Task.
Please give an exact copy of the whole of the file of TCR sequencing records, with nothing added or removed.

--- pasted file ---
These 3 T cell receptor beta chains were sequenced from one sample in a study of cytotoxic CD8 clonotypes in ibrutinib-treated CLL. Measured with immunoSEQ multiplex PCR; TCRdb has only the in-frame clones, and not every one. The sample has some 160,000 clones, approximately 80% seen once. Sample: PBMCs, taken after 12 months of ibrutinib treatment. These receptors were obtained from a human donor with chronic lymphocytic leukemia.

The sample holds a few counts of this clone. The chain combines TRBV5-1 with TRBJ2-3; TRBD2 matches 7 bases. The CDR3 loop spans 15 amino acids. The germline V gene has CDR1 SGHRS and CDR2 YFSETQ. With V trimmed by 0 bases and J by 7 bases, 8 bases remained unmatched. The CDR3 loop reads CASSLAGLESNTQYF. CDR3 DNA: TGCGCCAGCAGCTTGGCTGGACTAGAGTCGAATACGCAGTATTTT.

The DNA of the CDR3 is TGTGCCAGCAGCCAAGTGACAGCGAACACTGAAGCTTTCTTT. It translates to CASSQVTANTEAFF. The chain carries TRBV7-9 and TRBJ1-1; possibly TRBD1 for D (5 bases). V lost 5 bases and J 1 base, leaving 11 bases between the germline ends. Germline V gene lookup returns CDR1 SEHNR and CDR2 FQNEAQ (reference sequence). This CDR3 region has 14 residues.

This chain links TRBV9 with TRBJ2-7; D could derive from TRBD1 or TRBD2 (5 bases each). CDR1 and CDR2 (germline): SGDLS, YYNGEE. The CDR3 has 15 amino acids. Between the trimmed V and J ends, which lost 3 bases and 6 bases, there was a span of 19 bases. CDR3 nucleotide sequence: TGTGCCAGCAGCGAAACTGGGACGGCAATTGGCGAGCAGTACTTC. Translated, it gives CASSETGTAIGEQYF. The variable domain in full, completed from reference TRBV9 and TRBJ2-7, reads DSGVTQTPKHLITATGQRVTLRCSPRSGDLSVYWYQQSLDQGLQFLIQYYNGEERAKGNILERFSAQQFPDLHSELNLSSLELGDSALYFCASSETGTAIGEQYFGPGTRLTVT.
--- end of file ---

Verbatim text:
These 3 T cell receptor beta chains were sequenced from one sample in a study of cytotoxic CD8 clonotypes in ibrutinib-treated CLL. Measured with immunoSEQ multiplex PCR; TCRdb has only the in-frame clones, and not every one. The sample has some 160,000 clones, approximately 80% seen once. Sample: PBMCs, taken after 12 months of ibrutinib treatment. These receptors were obtained from a human donor with chronic lymphocytic leukemia.

The sample holds a few counts of this clone. The chain combines TRBV5-1 with TRBJ2-3; TRBD2 matches 7 bases. The CDR3 loop spans 15 amino acids. The germline V gene has CDR1 SGHRS and CDR2 YFSETQ. With V trimmed by 0 bases and J by 7 bases, 8 bases remained unmatched. The CDR3 loop reads CASSLAGLESNTQYF. CDR3 DNA: TGCGCCAGCAGCTTGGCTGGACTAGAGTCGAATACGCAGTATTTT.

The DNA of the CDR3 is TGTGCCAGCAGCCAAGTGACAGCGAACACTGAAGCTTTCTTT. It translates to CASSQVTANTEAFF. The chain carries TRBV7-9 and TRBJ1-1; possibly TRBD1 for D (5 bases). V lost 5 bases and J 1 base, leaving 11 bases between the germline ends. Germline V gene lookup returns CDR1 SEHNR and CDR2 FQNEAQ (reference sequence). This CDR3 region has 14 residues.

This chain links TRBV9 with TRBJ2-7; D could derive from TRBD1 or TRBD2 (5 bases each). CDR1 and CDR2 (germline): SGDLS, YYNGEE. The CDR3 has 15 amino acids. Between the trimmed V and J ends, which lost 3 bases and 6 bases, there was a span of 19 bases. CDR3 nucleotide sequence: TGTGCCAGCAGCGAAACTGGGACGGCAATTGGCGAGCAGTACTTC. Translated, it gives CASSETGTAIGEQYF. The variable domain in full, completed from reference TRBV9 and TRBJ2-7, reads DSGVTQTPKHLITATGQRVTLRCSPRSGDLSVYWYQQSLDQGLQFLIQYYNGEERAKGNILERFSAQQFPDLHSELNLSSLELGDSALYFCASSETGTAIGEQYFGPGTRLTVT.